Hillel Kieval, "The Strange Career of the 'Ritual Murder' Trial in Modern Europe"

The Tiszaeszlár affair of 1882–83 (Austria-Hungary) was the first in a series of sensational trials against Jews prosecuted by modern European states in which an older, mythical trope of religiously inspired crime interacted uncomfortably with competing notions of rationality, scientific procedure, and Jewish citizenship. This, the first of the "modern" ritual murder trials, would be followed by four more, well-publicized cases: Xanten (Germany) in 189192, Polná (Austria-Hungary) in 18991900, Konitz (Germany) in 19001901, and Kiev (Russia)the famous Beilis Affairin 191113. By the end of the first decade of its odd career, nearly all of the structures and motifs of the modern trial were well in place, yet the Hungarian case remains unique in several key respects. This talk explores the tensions that inhered in the modern prosecution of blood libel cases, the factors behind the temporary efflorescence of the phenomenon, and the particular issues that set Tiszaeszlár apart.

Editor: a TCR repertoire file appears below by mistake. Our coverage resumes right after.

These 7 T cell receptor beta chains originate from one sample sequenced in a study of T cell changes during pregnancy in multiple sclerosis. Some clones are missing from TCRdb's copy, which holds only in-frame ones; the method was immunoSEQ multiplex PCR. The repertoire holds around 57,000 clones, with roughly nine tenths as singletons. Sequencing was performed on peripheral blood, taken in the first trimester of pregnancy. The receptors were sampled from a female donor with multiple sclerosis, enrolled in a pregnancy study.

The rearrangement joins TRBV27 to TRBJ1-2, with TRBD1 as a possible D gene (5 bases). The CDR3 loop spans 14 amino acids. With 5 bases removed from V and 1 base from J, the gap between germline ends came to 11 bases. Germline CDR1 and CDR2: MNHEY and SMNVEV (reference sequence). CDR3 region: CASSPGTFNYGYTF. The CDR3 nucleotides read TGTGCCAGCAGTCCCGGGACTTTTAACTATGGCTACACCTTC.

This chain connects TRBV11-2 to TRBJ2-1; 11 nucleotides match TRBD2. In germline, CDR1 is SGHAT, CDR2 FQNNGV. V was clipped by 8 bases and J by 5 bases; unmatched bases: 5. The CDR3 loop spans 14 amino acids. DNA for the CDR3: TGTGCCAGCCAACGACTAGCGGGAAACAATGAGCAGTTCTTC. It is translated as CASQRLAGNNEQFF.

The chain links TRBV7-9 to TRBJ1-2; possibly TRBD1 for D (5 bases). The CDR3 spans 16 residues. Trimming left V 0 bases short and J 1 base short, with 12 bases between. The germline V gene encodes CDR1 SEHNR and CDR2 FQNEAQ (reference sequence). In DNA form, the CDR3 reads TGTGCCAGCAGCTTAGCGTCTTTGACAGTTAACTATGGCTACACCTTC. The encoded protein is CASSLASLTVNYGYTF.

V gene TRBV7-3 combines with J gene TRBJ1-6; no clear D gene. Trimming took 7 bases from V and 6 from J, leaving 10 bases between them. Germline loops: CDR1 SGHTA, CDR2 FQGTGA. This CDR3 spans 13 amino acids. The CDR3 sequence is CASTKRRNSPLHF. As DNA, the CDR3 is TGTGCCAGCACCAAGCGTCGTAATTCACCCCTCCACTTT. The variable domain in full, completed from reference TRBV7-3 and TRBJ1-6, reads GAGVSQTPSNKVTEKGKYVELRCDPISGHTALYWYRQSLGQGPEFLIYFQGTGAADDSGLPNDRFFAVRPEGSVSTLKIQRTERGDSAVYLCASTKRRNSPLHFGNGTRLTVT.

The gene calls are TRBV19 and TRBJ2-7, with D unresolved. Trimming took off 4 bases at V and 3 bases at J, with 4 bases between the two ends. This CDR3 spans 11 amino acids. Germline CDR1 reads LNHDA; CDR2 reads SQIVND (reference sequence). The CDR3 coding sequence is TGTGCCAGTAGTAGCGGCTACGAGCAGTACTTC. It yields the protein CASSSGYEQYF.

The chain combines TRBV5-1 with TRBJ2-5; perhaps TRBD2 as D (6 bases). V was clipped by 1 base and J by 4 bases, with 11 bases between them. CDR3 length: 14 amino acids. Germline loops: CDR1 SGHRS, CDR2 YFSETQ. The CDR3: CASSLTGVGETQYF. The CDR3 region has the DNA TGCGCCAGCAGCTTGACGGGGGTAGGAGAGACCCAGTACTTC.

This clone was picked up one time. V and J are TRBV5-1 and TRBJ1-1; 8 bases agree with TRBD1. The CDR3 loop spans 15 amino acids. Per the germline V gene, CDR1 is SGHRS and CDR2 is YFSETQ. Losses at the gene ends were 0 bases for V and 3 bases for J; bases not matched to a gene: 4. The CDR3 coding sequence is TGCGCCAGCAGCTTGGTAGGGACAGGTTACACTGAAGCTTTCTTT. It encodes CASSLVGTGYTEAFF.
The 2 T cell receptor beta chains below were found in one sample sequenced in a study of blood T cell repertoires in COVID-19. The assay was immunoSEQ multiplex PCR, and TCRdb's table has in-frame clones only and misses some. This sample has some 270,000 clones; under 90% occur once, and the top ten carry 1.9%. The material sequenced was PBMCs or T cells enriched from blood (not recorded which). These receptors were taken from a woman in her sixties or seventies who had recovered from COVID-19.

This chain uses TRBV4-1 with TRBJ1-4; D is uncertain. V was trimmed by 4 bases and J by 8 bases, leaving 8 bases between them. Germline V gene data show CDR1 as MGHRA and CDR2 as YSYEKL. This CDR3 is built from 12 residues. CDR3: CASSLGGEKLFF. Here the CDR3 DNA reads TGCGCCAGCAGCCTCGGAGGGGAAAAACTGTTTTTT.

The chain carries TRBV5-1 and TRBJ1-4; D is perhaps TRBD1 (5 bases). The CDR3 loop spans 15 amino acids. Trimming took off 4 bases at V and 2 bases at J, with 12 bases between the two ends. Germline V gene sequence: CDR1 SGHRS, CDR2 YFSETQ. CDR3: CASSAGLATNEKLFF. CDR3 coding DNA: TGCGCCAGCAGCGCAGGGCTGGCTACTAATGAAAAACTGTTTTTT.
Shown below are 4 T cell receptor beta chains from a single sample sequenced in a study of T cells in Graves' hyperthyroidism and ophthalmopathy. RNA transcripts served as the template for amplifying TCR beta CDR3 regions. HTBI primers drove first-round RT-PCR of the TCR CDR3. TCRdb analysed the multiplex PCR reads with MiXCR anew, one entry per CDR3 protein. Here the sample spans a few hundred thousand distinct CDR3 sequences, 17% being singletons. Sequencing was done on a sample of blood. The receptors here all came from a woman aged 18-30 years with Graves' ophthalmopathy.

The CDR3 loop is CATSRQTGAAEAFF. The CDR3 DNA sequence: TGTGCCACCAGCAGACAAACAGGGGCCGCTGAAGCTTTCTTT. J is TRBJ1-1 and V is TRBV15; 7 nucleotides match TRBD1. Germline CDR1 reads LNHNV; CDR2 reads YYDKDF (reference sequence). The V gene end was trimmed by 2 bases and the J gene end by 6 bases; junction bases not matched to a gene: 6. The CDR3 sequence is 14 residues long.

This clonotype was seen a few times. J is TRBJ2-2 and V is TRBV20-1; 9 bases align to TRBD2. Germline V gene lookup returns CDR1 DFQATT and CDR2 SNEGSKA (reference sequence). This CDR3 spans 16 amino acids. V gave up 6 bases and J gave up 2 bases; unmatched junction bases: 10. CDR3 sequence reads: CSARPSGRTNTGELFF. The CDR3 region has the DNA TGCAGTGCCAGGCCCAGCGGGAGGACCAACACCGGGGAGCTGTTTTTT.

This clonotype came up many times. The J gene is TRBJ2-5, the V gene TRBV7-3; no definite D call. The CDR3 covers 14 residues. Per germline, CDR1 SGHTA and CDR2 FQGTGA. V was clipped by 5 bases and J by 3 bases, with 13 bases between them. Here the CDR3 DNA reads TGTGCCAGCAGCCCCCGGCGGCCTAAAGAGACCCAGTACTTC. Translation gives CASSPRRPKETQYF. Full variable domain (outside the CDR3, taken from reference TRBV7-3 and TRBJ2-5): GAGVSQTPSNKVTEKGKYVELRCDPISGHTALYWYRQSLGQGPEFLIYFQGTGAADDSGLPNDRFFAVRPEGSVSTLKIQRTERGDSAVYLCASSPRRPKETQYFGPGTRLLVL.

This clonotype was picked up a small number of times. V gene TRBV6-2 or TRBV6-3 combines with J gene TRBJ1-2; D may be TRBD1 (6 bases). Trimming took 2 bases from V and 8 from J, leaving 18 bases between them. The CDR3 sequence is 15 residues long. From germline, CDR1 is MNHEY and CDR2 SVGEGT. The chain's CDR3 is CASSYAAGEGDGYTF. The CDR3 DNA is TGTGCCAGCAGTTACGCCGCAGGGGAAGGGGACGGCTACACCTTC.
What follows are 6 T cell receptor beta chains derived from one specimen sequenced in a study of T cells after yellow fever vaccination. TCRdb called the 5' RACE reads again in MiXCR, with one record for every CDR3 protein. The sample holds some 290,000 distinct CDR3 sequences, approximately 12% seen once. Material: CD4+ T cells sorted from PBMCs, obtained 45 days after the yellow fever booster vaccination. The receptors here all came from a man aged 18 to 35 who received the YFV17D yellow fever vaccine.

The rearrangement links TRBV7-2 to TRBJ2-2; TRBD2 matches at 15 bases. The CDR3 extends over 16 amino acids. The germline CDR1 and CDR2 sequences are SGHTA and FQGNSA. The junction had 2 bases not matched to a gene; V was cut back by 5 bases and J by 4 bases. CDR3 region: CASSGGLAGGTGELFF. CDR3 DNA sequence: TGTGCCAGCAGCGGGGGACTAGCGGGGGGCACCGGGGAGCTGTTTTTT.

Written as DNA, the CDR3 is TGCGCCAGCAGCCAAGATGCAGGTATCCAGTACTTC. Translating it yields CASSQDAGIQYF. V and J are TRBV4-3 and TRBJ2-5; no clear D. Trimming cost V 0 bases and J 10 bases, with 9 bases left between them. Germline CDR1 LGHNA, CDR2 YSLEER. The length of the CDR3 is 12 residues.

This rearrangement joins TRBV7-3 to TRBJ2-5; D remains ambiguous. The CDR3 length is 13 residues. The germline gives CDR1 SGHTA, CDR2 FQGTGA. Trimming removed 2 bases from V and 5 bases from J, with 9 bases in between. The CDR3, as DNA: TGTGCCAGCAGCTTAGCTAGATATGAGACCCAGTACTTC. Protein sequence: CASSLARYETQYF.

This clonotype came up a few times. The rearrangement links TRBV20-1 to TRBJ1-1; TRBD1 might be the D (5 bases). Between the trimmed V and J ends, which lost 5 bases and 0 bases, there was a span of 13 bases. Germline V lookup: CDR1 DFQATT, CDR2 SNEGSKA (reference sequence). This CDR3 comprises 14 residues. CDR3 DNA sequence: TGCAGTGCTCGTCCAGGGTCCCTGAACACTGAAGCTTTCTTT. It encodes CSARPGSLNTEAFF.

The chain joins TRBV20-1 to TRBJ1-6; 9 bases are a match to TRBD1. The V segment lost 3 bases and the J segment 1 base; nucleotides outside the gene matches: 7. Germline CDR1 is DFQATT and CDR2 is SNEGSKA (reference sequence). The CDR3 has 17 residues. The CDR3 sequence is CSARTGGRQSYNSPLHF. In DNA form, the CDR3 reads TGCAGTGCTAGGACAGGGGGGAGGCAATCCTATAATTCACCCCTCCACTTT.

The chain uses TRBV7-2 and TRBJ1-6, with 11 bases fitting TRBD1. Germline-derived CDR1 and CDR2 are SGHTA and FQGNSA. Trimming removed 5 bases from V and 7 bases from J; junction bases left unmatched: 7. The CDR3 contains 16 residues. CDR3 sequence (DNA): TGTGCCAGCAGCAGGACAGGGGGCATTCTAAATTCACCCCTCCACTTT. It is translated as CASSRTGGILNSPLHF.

Hillel Kieval is the Gloria M. Goldstein Professor of Jewish History and Thought at Washington University in St. Louis.

Date & Time
Monday, February 10, 2014 - 4:00pm

Jackman Humanities Building, Room 100, 170 St. George Street